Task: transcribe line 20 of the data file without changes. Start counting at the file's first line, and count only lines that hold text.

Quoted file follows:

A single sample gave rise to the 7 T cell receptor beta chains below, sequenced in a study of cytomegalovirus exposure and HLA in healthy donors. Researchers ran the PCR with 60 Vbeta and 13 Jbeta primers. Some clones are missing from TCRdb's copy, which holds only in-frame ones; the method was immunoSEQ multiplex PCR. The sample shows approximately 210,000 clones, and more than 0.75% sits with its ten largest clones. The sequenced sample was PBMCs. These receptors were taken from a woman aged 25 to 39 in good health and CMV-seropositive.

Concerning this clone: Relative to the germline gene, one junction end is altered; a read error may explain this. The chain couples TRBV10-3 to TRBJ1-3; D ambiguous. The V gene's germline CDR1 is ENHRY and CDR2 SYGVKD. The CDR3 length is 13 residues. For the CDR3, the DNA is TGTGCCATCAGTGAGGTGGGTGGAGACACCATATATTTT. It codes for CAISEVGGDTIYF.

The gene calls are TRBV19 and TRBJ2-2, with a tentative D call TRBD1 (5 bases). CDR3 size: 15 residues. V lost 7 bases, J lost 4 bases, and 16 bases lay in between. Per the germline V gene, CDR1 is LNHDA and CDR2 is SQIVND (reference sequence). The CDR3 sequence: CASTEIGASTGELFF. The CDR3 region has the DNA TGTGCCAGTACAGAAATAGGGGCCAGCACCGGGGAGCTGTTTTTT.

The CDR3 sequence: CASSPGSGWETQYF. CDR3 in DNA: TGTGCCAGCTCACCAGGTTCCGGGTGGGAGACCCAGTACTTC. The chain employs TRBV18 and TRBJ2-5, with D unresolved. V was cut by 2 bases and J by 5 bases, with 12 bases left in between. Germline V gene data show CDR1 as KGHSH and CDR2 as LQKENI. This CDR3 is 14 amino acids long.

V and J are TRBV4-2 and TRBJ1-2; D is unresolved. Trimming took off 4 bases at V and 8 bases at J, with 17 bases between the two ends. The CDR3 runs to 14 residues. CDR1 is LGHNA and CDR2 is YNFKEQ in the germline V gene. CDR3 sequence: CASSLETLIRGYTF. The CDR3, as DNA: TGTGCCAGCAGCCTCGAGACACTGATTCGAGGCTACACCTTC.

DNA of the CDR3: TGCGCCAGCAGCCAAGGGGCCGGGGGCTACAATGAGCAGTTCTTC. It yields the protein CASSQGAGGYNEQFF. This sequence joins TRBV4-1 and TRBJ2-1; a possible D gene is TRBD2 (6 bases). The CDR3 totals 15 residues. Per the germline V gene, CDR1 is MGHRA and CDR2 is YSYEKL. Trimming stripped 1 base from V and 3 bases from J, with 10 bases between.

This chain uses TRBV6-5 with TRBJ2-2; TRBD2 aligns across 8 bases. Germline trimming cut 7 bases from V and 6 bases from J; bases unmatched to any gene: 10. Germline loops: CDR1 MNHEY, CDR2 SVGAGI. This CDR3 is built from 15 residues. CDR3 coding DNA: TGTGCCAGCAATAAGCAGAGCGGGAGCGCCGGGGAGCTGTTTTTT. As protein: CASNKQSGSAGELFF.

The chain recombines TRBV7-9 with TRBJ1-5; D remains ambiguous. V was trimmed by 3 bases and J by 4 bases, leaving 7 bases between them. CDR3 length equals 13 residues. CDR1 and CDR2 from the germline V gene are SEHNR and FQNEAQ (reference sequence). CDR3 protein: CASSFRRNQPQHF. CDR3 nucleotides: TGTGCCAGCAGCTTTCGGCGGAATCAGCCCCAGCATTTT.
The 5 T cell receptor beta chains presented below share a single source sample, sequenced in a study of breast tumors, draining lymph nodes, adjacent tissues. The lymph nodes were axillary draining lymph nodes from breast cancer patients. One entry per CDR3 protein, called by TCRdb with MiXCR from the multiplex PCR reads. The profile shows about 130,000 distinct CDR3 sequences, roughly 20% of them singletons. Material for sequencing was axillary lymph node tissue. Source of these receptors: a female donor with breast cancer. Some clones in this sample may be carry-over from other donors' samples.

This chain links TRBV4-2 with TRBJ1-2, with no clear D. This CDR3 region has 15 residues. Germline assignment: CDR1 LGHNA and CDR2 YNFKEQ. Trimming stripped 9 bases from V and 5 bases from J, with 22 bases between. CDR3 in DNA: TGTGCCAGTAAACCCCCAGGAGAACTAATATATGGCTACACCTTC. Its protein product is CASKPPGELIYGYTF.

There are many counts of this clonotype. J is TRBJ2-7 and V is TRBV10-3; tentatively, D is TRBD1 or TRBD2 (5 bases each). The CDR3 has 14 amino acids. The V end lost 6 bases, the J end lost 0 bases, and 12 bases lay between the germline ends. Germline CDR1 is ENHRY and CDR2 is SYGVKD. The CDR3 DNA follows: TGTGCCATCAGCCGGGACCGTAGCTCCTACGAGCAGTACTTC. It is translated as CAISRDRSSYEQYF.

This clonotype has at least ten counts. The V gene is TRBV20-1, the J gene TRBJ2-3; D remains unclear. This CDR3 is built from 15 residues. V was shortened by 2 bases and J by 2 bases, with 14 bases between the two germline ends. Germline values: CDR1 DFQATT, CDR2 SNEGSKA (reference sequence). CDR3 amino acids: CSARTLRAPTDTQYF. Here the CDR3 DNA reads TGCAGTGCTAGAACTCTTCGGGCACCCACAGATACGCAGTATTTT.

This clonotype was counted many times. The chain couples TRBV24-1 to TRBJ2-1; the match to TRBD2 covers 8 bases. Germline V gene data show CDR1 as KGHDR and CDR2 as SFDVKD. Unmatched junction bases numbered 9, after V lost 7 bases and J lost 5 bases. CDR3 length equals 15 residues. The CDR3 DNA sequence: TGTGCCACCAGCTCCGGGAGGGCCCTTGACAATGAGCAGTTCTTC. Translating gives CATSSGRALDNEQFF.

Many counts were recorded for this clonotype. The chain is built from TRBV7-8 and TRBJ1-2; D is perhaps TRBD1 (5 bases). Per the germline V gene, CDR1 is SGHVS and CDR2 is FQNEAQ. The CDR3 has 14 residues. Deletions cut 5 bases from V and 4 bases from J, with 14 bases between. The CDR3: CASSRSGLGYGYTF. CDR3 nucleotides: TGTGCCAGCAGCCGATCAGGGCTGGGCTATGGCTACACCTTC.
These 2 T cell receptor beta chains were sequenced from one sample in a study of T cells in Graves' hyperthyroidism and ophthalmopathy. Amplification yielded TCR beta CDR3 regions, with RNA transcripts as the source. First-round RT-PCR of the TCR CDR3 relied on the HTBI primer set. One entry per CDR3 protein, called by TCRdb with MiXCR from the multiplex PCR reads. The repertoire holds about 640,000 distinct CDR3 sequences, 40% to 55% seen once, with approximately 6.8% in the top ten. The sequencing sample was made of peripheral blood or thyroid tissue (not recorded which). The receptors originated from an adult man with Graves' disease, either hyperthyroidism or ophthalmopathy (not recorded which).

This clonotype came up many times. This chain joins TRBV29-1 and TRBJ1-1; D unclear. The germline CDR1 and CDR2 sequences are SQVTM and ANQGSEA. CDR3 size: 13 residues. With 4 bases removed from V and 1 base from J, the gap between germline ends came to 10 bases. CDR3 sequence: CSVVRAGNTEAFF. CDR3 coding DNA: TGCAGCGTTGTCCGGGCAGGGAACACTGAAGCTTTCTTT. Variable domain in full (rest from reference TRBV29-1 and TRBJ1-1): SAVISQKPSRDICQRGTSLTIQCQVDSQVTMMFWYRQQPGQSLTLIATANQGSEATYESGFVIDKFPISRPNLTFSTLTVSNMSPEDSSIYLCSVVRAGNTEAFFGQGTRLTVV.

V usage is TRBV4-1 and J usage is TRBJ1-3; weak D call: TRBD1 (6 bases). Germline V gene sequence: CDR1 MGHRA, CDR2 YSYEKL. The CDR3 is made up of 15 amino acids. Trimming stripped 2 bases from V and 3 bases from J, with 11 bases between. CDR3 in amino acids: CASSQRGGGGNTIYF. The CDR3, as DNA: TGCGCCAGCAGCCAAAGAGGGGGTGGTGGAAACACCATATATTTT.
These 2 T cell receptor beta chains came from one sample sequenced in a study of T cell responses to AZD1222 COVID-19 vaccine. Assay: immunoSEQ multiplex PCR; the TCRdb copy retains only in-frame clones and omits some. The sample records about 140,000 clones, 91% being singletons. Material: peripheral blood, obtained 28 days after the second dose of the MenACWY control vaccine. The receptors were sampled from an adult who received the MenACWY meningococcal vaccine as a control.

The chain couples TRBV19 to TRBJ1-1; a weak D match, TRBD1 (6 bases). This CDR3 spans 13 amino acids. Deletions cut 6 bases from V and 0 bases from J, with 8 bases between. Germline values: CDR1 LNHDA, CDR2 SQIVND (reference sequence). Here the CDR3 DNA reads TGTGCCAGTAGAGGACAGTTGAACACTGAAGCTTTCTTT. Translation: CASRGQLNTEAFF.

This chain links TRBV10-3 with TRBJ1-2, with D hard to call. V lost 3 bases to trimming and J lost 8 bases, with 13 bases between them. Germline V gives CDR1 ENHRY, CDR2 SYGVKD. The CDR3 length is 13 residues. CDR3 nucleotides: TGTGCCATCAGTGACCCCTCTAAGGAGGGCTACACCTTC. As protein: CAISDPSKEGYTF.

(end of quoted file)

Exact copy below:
This chain links TRBV10-3 with TRBJ1-2, with D hard to call. V lost 3 bases to trimming and J lost 8 bases, with 13 bases between them. Germline V gives CDR1 ENHRY, CDR2 SYGVKD. The CDR3 length is 13 residues. CDR3 nucleotides: TGTGCCATCAGTGACCCCTCTAAGGAGGGCTACACCTTC. As protein: CAISDPSKEGYTF.